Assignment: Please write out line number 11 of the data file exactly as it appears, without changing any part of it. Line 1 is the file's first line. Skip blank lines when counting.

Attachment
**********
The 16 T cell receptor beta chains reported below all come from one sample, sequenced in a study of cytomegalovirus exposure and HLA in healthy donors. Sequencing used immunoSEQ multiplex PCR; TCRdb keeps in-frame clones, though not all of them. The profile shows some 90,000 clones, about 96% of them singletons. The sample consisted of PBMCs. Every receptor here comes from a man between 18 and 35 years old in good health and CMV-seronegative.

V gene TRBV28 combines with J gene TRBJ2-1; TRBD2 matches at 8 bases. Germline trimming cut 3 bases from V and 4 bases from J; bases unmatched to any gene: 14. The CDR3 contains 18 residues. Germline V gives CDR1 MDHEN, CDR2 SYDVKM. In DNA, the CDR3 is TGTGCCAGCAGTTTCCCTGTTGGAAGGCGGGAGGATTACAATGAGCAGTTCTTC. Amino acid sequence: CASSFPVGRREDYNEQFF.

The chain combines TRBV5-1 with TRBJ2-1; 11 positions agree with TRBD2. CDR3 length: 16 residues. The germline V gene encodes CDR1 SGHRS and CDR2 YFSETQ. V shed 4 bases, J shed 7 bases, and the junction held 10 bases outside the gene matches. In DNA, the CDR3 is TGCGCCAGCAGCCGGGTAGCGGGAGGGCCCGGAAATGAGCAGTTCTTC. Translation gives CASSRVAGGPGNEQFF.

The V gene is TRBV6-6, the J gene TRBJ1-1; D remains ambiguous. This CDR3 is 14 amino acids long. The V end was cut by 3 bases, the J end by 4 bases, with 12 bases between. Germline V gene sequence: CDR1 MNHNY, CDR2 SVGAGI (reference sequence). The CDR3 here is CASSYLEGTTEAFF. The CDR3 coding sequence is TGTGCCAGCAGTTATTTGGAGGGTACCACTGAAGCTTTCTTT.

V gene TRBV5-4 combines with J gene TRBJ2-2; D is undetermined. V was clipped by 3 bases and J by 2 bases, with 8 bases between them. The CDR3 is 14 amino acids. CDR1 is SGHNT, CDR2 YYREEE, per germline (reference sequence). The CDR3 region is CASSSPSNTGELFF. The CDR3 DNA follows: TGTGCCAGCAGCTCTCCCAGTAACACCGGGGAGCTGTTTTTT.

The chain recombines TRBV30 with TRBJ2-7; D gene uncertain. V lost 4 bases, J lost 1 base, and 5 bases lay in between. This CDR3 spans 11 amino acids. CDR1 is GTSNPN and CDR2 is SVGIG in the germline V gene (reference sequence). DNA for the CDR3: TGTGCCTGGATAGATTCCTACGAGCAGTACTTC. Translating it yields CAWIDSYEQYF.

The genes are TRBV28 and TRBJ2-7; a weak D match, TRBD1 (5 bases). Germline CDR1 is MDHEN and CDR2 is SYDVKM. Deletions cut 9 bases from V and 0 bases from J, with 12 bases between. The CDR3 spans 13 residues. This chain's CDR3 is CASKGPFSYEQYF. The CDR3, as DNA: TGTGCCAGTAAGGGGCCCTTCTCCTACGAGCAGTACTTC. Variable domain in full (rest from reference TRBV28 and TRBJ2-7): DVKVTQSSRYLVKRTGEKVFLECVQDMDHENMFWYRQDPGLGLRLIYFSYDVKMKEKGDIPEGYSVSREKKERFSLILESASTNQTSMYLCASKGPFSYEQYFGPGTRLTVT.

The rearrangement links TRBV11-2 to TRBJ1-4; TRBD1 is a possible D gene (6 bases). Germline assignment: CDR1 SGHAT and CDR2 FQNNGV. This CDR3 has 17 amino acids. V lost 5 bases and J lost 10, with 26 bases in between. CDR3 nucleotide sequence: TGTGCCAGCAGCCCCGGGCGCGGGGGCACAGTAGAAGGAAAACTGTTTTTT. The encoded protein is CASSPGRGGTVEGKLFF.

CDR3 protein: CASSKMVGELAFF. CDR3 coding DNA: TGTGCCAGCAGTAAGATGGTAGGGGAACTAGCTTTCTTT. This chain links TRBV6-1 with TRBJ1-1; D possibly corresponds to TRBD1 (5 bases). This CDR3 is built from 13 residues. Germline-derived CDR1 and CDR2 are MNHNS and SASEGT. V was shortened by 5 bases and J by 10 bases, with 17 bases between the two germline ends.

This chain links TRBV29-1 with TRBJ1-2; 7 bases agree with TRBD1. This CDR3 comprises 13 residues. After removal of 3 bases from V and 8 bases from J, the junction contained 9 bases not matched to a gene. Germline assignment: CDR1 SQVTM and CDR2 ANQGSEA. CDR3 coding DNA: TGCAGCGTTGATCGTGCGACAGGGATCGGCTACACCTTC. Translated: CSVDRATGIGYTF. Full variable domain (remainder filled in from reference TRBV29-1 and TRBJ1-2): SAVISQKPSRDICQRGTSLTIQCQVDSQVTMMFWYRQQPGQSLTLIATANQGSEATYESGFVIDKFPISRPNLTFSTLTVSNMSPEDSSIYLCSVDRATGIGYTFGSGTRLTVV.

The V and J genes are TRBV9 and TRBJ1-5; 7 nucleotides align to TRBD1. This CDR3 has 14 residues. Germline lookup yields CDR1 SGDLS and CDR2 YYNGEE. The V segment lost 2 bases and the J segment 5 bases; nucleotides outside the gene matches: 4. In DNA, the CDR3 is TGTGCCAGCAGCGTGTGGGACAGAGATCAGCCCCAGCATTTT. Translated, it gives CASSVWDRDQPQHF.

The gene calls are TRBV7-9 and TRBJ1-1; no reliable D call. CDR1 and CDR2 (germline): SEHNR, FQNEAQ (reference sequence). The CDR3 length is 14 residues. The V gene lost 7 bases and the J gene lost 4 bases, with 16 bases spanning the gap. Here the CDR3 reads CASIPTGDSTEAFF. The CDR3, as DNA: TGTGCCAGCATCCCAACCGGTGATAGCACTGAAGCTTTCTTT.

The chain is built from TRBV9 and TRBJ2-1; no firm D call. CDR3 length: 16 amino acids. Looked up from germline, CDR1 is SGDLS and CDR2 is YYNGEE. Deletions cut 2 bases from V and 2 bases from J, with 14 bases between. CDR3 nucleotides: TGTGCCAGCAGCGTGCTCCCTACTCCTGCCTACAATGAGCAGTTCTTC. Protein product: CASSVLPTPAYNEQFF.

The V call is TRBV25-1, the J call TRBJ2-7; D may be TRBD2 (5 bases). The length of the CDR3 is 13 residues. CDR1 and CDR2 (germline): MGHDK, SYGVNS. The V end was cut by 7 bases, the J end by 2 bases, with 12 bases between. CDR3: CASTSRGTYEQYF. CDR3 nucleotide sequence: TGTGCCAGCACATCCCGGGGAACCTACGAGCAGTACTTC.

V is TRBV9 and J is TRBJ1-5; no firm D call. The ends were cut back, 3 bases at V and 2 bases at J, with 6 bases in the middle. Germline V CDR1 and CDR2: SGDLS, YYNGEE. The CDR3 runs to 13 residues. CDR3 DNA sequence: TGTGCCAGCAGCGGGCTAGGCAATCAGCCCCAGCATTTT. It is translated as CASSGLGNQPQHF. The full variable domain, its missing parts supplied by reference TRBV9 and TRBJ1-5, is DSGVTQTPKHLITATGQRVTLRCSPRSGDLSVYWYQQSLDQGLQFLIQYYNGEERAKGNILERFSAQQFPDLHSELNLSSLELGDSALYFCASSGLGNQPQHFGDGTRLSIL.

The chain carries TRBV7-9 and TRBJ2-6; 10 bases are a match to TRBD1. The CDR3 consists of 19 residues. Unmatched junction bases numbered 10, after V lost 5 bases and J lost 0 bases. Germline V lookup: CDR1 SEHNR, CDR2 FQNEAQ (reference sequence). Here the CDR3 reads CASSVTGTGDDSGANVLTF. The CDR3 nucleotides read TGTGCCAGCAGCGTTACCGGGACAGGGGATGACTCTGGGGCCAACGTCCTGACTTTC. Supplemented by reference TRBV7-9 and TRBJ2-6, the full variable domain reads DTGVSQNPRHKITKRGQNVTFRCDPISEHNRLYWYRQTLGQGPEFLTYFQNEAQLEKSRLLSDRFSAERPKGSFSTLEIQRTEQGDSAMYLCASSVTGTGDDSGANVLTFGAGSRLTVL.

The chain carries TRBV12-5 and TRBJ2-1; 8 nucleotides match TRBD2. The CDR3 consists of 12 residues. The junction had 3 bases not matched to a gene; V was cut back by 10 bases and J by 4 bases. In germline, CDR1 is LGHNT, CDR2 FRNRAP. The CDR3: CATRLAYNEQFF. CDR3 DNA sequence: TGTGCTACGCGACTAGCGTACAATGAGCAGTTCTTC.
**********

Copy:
The V and J genes are TRBV9 and TRBJ1-5; 7 nucleotides align to TRBD1. This CDR3 has 14 residues. Germline lookup yields CDR1 SGDLS and CDR2 YYNGEE. The V segment lost 2 bases and the J segment 5 bases; nucleotides outside the gene matches: 4. In DNA, the CDR3 is TGTGCCAGCAGCGTGTGGGACAGAGATCAGCCCCAGCATTTT. Translated, it gives CASSVWDRDQPQHF.